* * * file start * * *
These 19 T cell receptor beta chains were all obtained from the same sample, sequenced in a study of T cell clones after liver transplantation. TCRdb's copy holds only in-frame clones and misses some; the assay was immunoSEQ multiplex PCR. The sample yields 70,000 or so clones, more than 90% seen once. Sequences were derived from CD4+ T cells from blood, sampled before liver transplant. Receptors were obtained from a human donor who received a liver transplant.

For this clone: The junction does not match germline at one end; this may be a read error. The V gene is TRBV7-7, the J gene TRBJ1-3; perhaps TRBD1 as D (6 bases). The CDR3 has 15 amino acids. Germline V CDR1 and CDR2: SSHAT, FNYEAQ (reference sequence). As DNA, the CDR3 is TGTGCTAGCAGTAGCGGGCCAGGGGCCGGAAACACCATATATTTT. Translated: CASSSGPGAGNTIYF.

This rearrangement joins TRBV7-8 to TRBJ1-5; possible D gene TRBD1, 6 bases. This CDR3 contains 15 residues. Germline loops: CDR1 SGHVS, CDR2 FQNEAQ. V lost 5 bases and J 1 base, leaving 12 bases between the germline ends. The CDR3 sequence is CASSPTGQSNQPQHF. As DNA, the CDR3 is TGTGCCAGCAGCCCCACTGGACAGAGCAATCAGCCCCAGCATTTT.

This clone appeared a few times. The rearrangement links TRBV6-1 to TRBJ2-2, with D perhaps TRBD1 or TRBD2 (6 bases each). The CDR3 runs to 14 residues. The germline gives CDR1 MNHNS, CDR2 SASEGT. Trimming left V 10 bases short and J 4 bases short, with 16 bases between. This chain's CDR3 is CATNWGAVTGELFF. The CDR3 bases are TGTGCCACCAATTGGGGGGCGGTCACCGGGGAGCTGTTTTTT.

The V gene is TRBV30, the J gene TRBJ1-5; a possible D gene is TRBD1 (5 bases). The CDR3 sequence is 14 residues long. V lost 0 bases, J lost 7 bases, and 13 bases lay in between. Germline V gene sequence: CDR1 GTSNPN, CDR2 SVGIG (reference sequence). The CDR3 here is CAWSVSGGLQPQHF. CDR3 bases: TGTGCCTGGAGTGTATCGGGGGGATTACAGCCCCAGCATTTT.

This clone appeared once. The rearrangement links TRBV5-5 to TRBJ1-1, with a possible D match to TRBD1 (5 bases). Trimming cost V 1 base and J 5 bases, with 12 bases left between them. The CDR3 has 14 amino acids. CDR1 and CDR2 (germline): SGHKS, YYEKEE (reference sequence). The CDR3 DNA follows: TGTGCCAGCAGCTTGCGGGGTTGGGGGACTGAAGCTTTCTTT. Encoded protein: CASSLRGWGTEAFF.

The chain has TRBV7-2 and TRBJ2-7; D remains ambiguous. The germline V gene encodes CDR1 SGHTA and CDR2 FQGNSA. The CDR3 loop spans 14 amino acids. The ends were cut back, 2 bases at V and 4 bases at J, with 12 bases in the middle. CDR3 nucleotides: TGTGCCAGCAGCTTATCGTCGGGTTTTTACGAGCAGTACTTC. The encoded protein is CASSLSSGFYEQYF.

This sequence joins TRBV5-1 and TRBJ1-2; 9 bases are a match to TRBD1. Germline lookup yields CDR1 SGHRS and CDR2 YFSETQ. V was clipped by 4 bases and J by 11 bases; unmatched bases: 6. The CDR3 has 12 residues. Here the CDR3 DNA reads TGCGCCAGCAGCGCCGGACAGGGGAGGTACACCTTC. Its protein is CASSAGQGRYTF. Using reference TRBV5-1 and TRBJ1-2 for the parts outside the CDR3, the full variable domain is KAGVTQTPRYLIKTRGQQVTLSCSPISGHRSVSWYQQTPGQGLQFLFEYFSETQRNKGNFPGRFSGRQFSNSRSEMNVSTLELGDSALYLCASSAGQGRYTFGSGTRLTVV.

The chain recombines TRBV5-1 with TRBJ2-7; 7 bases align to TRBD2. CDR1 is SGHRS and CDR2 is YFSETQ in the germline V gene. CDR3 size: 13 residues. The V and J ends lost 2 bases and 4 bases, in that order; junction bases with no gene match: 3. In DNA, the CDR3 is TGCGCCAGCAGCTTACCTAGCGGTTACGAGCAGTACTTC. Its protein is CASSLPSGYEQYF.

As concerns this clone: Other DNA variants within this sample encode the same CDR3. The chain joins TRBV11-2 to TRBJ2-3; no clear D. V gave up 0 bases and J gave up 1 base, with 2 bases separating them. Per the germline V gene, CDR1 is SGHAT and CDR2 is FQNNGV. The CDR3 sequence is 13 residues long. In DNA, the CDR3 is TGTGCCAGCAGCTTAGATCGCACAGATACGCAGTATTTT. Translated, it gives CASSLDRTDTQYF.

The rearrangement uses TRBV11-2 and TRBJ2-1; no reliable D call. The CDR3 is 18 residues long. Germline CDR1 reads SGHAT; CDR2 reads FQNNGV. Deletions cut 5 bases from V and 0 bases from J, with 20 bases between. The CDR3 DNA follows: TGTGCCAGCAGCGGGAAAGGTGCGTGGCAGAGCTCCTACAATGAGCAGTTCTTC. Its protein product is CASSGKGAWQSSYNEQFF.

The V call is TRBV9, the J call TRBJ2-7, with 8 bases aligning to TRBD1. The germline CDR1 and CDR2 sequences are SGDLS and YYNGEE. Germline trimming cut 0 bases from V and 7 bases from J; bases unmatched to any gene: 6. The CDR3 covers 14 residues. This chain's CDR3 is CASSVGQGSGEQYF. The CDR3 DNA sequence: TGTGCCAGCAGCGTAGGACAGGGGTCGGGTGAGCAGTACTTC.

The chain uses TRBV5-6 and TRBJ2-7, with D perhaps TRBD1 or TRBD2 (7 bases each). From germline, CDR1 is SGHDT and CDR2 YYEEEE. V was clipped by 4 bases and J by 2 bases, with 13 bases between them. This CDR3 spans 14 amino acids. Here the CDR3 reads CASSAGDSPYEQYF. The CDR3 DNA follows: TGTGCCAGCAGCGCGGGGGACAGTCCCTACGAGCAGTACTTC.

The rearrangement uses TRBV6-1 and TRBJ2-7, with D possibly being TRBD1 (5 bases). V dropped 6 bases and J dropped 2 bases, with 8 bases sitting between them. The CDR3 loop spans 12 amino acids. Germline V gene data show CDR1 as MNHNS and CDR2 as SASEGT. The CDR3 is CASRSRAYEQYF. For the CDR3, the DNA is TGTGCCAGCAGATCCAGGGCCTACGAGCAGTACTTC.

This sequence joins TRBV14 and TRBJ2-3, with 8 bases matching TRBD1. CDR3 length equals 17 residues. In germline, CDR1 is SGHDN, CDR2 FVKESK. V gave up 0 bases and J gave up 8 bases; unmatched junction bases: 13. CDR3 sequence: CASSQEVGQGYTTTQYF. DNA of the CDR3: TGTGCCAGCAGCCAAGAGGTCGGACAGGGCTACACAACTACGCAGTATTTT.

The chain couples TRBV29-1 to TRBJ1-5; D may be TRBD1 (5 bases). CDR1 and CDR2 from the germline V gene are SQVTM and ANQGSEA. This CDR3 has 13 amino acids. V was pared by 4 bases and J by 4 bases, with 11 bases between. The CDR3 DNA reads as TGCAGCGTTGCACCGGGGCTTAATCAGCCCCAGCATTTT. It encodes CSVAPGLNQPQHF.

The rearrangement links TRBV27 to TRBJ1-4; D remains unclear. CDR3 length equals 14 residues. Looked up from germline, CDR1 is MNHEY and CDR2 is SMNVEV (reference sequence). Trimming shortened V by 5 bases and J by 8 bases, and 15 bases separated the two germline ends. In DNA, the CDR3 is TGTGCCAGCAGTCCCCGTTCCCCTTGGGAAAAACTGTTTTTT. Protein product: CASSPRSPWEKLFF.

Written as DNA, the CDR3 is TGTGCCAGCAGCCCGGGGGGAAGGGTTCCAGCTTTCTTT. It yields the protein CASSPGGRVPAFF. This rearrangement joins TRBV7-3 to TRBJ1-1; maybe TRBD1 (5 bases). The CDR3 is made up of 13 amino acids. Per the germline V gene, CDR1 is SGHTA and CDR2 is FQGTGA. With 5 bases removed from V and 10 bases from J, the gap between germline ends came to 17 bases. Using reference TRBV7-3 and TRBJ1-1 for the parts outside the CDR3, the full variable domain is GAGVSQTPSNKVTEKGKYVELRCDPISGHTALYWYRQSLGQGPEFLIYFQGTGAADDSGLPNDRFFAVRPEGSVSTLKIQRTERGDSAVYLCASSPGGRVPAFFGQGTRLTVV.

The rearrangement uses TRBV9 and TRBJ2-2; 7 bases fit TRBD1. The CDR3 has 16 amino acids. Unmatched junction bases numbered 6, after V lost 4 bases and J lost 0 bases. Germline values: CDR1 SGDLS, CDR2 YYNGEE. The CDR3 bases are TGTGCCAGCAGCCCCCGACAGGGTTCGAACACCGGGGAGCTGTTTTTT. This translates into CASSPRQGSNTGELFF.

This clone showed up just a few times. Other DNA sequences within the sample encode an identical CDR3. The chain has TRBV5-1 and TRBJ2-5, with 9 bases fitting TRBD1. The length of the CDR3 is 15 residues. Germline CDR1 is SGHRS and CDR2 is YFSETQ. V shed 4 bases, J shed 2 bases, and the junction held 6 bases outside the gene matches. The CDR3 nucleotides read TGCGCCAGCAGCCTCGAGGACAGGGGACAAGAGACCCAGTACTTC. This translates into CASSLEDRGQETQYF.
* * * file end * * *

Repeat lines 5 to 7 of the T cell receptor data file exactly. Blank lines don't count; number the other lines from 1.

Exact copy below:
The V gene is TRBV30, the J gene TRBJ1-5; a possible D gene is TRBD1 (5 bases). The CDR3 sequence is 14 residues long. V lost 0 bases, J lost 7 bases, and 13 bases lay in between. Germline V gene sequence: CDR1 GTSNPN, CDR2 SVGIG (reference sequence). The CDR3 here is CAWSVSGGLQPQHF. CDR3 bases: TGTGCCTGGAGTGTATCGGGGGGATTACAGCCCCAGCATTTT.

This clone appeared once. The rearrangement links TRBV5-5 to TRBJ1-1, with a possible D match to TRBD1 (5 bases). Trimming cost V 1 base and J 5 bases, with 12 bases left between them. The CDR3 has 14 amino acids. CDR1 and CDR2 (germline): SGHKS, YYEKEE (reference sequence). The CDR3 DNA follows: TGTGCCAGCAGCTTGCGGGGTTGGGGGACTGAAGCTTTCTTT. Encoded protein: CASSLRGWGTEAFF.

The chain has TRBV7-2 and TRBJ2-7; D remains ambiguous. The germline V gene encodes CDR1 SGHTA and CDR2 FQGNSA. The CDR3 loop spans 14 amino acids. The ends were cut back, 2 bases at V and 4 bases at J, with 12 bases in the middle. CDR3 nucleotides: TGTGCCAGCAGCTTATCGTCGGGTTTTTACGAGCAGTACTTC. The encoded protein is CASSLSSGFYEQYF.